Moving the “Brick Building” at the WDM North Battleford
This Fall the WDM North Battleford undertook a big move! For many years, a little brick building has sat at the west end of the Heritage Village. The building is one of 16 artifact buildings in the WDM Collection. To better care for it and protect its important heritage elements, it was decided to move it to higher, drier ground. It now stands between the John Deere Building and the Saddle Shop. This part of the village provides higher elevation and good drainage to ensure the building will last for many decades to come. Plans are also underway to develop the inside of the building with an exhibit to showcase the original owner Jakob (Jake) Marjan’s story.
Neufeld Building Movers helped out with the move. Last year the crew at Neufeld moved the 1912 Caboose from the WDM Saskatoon to the Melfort and District Museum with as much care and attention as they provided this Fall to the Brick Building. Moving large artifacts and heritage buildings take a great deal of planning and skill. This job was no different. Months of preparation have gone into getting the brick building ready to move and preparing its new site.
Jake Marjan’s Brick Building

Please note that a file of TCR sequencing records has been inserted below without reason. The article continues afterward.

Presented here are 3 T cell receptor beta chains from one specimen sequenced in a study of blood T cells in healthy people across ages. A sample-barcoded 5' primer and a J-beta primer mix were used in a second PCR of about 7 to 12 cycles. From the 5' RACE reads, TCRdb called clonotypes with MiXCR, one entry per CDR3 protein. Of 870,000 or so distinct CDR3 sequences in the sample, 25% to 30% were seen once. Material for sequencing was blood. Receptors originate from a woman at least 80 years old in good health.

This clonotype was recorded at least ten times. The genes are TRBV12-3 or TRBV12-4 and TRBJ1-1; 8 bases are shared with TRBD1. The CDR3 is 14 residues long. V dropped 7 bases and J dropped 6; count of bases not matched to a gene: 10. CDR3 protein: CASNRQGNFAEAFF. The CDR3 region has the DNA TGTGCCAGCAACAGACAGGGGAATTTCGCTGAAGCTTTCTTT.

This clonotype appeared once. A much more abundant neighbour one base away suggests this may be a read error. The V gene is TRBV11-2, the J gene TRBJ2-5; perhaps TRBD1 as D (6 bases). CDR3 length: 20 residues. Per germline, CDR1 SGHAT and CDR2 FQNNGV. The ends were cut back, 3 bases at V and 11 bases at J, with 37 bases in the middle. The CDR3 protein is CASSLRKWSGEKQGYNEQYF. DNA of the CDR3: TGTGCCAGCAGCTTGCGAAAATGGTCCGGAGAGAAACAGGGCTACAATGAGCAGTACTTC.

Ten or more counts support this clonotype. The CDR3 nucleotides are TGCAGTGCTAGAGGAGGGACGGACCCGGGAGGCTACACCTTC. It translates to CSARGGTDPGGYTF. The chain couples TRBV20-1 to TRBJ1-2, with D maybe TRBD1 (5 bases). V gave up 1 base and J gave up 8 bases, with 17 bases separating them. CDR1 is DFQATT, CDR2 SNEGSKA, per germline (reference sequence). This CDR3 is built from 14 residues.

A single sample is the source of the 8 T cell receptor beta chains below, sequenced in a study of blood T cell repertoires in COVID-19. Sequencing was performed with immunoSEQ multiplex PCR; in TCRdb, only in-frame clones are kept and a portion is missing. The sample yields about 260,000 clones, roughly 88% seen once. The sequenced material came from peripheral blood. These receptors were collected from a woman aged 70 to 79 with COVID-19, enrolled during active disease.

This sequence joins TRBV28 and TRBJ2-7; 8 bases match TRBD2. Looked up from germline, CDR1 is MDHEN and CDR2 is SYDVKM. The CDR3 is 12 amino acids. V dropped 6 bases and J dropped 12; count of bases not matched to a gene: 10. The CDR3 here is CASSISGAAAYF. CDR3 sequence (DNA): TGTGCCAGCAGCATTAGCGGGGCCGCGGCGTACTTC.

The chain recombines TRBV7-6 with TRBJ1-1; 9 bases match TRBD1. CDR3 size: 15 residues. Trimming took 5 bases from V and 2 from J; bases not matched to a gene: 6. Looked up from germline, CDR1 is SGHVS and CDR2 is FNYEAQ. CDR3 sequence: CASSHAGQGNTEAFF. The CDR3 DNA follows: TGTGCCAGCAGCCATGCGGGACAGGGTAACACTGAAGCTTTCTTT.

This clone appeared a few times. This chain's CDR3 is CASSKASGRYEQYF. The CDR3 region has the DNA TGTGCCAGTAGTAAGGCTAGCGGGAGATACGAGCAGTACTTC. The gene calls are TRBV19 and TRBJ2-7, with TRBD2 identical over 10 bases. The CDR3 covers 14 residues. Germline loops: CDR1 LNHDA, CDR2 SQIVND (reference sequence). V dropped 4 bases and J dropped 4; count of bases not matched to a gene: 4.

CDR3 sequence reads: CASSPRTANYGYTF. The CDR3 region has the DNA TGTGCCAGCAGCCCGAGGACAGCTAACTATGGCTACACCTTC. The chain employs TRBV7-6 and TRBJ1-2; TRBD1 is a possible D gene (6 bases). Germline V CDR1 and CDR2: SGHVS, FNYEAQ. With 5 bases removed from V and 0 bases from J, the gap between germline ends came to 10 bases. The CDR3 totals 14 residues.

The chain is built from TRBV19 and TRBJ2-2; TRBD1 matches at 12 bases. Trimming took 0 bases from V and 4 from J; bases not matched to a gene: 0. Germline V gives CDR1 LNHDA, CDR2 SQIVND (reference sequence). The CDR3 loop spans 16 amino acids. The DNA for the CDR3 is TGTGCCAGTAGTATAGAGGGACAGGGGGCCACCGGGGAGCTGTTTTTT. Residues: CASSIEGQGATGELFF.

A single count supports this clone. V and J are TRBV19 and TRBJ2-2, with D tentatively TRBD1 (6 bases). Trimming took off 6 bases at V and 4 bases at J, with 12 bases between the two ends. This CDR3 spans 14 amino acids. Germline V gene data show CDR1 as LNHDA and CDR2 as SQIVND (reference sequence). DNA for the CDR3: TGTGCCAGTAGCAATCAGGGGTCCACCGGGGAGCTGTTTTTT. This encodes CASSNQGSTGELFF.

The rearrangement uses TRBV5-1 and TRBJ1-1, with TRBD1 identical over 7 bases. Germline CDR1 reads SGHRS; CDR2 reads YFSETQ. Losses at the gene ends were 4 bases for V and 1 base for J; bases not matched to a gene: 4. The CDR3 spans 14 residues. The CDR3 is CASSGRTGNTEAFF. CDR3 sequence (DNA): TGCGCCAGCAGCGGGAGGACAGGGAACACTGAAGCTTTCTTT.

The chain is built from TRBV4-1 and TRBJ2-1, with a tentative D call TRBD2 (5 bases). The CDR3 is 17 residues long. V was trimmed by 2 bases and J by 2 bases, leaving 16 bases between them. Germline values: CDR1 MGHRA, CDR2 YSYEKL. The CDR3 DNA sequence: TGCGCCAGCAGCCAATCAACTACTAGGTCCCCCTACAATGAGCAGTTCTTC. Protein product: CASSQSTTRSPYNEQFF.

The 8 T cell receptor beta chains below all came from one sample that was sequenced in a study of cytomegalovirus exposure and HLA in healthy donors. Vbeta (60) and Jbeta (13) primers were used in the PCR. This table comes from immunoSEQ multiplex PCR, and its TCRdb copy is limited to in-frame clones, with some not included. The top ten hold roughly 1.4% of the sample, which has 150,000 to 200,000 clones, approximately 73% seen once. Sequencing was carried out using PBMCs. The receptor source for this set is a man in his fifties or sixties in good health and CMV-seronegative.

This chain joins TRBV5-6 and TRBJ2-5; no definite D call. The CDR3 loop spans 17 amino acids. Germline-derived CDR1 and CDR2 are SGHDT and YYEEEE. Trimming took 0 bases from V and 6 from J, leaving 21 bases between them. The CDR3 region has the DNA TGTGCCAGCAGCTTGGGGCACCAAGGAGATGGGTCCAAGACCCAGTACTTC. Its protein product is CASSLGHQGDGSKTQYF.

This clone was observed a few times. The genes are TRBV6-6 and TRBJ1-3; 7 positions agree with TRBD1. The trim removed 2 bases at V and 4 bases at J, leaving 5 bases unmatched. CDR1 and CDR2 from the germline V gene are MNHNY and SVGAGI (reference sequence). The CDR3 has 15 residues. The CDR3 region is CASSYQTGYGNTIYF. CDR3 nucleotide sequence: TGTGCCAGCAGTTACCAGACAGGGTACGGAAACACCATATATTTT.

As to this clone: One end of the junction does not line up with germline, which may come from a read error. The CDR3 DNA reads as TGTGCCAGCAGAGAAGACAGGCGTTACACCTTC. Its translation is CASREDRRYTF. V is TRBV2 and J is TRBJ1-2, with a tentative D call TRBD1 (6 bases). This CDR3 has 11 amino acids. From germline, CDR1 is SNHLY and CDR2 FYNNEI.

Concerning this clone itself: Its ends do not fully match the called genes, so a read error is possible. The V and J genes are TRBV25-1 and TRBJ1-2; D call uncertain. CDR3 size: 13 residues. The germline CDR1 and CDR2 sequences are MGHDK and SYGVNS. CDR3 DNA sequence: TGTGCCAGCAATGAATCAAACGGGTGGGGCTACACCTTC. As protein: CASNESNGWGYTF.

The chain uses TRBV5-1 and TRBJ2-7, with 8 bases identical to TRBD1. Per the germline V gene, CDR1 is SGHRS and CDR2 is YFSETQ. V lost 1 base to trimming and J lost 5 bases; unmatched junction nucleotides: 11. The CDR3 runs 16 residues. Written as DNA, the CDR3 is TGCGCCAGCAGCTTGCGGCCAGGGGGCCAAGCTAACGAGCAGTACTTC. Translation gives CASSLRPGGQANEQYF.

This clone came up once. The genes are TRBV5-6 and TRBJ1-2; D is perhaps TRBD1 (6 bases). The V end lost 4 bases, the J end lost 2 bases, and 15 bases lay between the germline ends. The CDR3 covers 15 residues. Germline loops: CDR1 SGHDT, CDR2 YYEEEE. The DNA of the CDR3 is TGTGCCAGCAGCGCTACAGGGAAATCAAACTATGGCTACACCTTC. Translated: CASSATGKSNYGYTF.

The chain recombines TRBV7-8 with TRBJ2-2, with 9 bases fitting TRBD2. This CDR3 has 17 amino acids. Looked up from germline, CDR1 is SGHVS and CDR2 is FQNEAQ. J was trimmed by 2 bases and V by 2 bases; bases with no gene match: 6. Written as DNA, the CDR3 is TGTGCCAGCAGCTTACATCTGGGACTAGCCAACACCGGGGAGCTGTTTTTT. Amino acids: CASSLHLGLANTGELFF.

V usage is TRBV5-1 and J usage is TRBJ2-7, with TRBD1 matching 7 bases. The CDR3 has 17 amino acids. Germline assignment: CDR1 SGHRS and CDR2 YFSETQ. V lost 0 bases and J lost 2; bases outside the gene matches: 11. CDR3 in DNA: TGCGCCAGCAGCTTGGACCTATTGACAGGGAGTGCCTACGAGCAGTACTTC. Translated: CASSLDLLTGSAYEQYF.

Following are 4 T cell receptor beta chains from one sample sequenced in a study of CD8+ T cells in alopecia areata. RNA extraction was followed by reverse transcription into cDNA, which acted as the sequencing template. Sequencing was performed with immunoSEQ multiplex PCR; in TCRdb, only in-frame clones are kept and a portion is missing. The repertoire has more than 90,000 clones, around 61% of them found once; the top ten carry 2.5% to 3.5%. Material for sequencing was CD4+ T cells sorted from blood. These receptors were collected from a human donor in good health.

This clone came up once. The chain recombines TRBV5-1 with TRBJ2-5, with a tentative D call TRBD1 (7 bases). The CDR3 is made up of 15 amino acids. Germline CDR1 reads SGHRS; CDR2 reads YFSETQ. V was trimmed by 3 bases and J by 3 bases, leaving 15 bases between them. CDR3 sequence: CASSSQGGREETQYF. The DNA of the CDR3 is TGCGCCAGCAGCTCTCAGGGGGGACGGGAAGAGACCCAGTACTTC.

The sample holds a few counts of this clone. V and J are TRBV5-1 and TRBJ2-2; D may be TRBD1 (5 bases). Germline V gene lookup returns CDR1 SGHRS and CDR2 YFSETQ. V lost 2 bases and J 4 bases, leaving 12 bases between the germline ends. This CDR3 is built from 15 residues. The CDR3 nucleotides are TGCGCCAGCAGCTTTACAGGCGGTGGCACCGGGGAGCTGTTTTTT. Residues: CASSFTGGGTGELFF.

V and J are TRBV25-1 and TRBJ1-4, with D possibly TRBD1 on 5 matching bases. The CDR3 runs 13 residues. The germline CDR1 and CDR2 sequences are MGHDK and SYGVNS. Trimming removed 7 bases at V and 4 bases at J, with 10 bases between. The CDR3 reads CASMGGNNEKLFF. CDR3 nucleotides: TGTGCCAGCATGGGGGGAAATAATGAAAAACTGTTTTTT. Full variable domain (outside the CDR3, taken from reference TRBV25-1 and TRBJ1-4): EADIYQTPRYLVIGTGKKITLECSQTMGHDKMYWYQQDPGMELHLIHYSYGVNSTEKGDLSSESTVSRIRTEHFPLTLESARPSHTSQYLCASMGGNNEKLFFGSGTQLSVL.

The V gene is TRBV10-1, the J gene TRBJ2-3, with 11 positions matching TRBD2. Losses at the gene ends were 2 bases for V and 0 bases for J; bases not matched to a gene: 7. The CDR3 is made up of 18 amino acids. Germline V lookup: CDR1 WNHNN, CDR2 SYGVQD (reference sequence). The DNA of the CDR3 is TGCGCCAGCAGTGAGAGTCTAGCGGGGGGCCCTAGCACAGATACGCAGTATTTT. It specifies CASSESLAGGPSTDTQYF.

Inside his brick shop, Jakob (Jake) Marjan spent 50 years breathing new life into well-worn shoes and boots as a cobbler, a trade he had learned as a child in the former Austro-Hungarian Empire. Far from the war-torn Central Europe of his youth, Jake’s professional and community life in North Battleford took shape inside those brick walls.
Jake’s journey to Canada began after the First World War when his father urged him to seek opportunities overseas. Upon landing, he intended to work as a farm labourer. Instead, he funded his travels from east to west working for railway companies, finally settling on North Battleford. In 1929, Jake returned to his cobbling trade at the Beaver Hotel. Two years later, he married Leokadia (Lottie) Martin, daughter of a farming family that had immigrated from Poland. Together, Lottie and Jake built the little shoe shop that would operate on Railway Avenue in North Battleford from 1932 to 1979. In 1991, the building was saved from demolition and moved to the WDM North Battleford.
Jake traveled back to Europe in 1933, shortly after the brick building was complete. He visited his parents to give news of his successes in both business and marriage. This bittersweet reunion was the last time Jake would see his parents alive as they were killed in concentration camps during the Second World War. Jake’s brick building tells the story of one man, his family, a now diminishing trade and a community that supported and loved him through personal tragedy. The WDM is honoured to care for Jake’s brick building and the remarkable stories it tells. He was the true embodiment of our provincial motto, From Many Peoples, Strength.
Support the Brick Building
We invite you to help us share Jake’s remarkable immigration story by preserving that sturdy Brick Building in the WDM North Battleford Heritage Farm and Village. If you wish to help the storytelling work of our Museum, please consider a tax-deductible donation by calling 1-800-363-6345 or online at wdm.ca/donate.